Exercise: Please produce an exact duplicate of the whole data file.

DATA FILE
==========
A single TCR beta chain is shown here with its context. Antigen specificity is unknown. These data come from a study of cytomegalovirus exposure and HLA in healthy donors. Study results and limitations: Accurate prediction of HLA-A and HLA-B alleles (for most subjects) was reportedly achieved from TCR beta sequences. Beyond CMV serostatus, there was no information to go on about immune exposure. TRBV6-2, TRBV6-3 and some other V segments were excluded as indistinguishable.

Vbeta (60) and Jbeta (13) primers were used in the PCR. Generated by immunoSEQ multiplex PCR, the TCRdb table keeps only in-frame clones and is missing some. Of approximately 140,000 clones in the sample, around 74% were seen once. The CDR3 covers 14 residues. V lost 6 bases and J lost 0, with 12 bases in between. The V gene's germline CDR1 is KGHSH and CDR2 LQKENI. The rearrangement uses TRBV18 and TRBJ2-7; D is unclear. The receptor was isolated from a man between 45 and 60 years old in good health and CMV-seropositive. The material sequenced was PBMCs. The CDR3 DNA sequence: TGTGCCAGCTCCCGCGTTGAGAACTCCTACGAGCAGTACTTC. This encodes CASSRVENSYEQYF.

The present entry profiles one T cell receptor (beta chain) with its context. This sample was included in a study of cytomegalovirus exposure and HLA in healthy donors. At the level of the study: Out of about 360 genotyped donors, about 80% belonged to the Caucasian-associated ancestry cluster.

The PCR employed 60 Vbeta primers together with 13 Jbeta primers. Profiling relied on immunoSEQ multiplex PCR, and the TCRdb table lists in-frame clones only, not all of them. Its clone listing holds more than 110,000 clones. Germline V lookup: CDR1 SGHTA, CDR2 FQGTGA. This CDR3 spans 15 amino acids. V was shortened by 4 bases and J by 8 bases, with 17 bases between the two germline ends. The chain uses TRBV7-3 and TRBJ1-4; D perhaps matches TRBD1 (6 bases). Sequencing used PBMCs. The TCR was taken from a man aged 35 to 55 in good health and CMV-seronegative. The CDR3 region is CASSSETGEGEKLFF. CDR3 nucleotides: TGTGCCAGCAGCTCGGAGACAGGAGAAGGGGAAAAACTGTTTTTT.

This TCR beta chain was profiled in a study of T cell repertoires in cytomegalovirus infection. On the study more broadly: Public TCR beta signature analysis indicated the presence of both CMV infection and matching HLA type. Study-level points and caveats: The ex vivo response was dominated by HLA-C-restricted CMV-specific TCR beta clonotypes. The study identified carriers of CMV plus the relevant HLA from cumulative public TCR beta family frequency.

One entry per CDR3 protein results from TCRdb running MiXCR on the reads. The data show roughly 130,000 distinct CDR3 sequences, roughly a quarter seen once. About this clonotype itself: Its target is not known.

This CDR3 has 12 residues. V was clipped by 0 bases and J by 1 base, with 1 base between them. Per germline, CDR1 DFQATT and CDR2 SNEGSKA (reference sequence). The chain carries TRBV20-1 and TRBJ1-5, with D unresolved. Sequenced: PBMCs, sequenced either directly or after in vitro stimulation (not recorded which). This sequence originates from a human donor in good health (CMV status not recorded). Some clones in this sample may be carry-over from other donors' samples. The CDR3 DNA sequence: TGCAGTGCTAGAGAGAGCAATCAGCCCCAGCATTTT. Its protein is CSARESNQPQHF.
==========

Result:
A single TCR beta chain is shown here with its context. Antigen specificity is unknown. These data come from a study of cytomegalovirus exposure and HLA in healthy donors. Study results and limitations: Accurate prediction of HLA-A and HLA-B alleles (for most subjects) was reportedly achieved from TCR beta sequences. Beyond CMV serostatus, there was no information to go on about immune exposure. TRBV6-2, TRBV6-3 and some other V segments were excluded as indistinguishable.

Vbeta (60) and Jbeta (13) primers were used in the PCR. Generated by immunoSEQ multiplex PCR, the TCRdb table keeps only in-frame clones and is missing some. Of approximately 140,000 clones in the sample, around 74% were seen once. The CDR3 covers 14 residues. V lost 6 bases and J lost 0, with 12 bases in between. The V gene's germline CDR1 is KGHSH and CDR2 LQKENI. The rearrangement uses TRBV18 and TRBJ2-7; D is unclear. The receptor was isolated from a man between 45 and 60 years old in good health and CMV-seropositive. The material sequenced was PBMCs. The CDR3 DNA sequence: TGTGCCAGCTCCCGCGTTGAGAACTCCTACGAGCAGTACTTC. This encodes CASSRVENSYEQYF.

The present entry profiles one T cell receptor (beta chain) with its context. This sample was included in a study of cytomegalovirus exposure and HLA in healthy donors. At the level of the study: Out of about 360 genotyped donors, about 80% belonged to the Caucasian-associated ancestry cluster.

The PCR employed 60 Vbeta primers together with 13 Jbeta primers. Profiling relied on immunoSEQ multiplex PCR, and the TCRdb table lists in-frame clones only, not all of them. Its clone listing holds more than 110,000 clones. Germline V lookup: CDR1 SGHTA, CDR2 FQGTGA. This CDR3 spans 15 amino acids. V was shortened by 4 bases and J by 8 bases, with 17 bases between the two germline ends. The chain uses TRBV7-3 and TRBJ1-4; D perhaps matches TRBD1 (6 bases). Sequencing used PBMCs. The TCR was taken from a man aged 35 to 55 in good health and CMV-seronegative. The CDR3 region is CASSSETGEGEKLFF. CDR3 nucleotides: TGTGCCAGCAGCTCGGAGACAGGAGAAGGGGAAAAACTGTTTTTT.

This TCR beta chain was profiled in a study of T cell repertoires in cytomegalovirus infection. On the study more broadly: Public TCR beta signature analysis indicated the presence of both CMV infection and matching HLA type. Study-level points and caveats: The ex vivo response was dominated by HLA-C-restricted CMV-specific TCR beta clonotypes. The study identified carriers of CMV plus the relevant HLA from cumulative public TCR beta family frequency.

One entry per CDR3 protein results from TCRdb running MiXCR on the reads. The data show roughly 130,000 distinct CDR3 sequences, roughly a quarter seen once. About this clonotype itself: Its target is not known.

This CDR3 has 12 residues. V was clipped by 0 bases and J by 1 base, with 1 base between them. Per germline, CDR1 DFQATT and CDR2 SNEGSKA (reference sequence). The chain carries TRBV20-1 and TRBJ1-5, with D unresolved. Sequenced: PBMCs, sequenced either directly or after in vitro stimulation (not recorded which). This sequence originates from a human donor in good health (CMV status not recorded). Some clones in this sample may be carry-over from other donors' samples. The CDR3 DNA sequence: TGCAGTGCTAGAGAGAGCAATCAGCCCCAGCATTTT. Its protein is CSARESNQPQHF.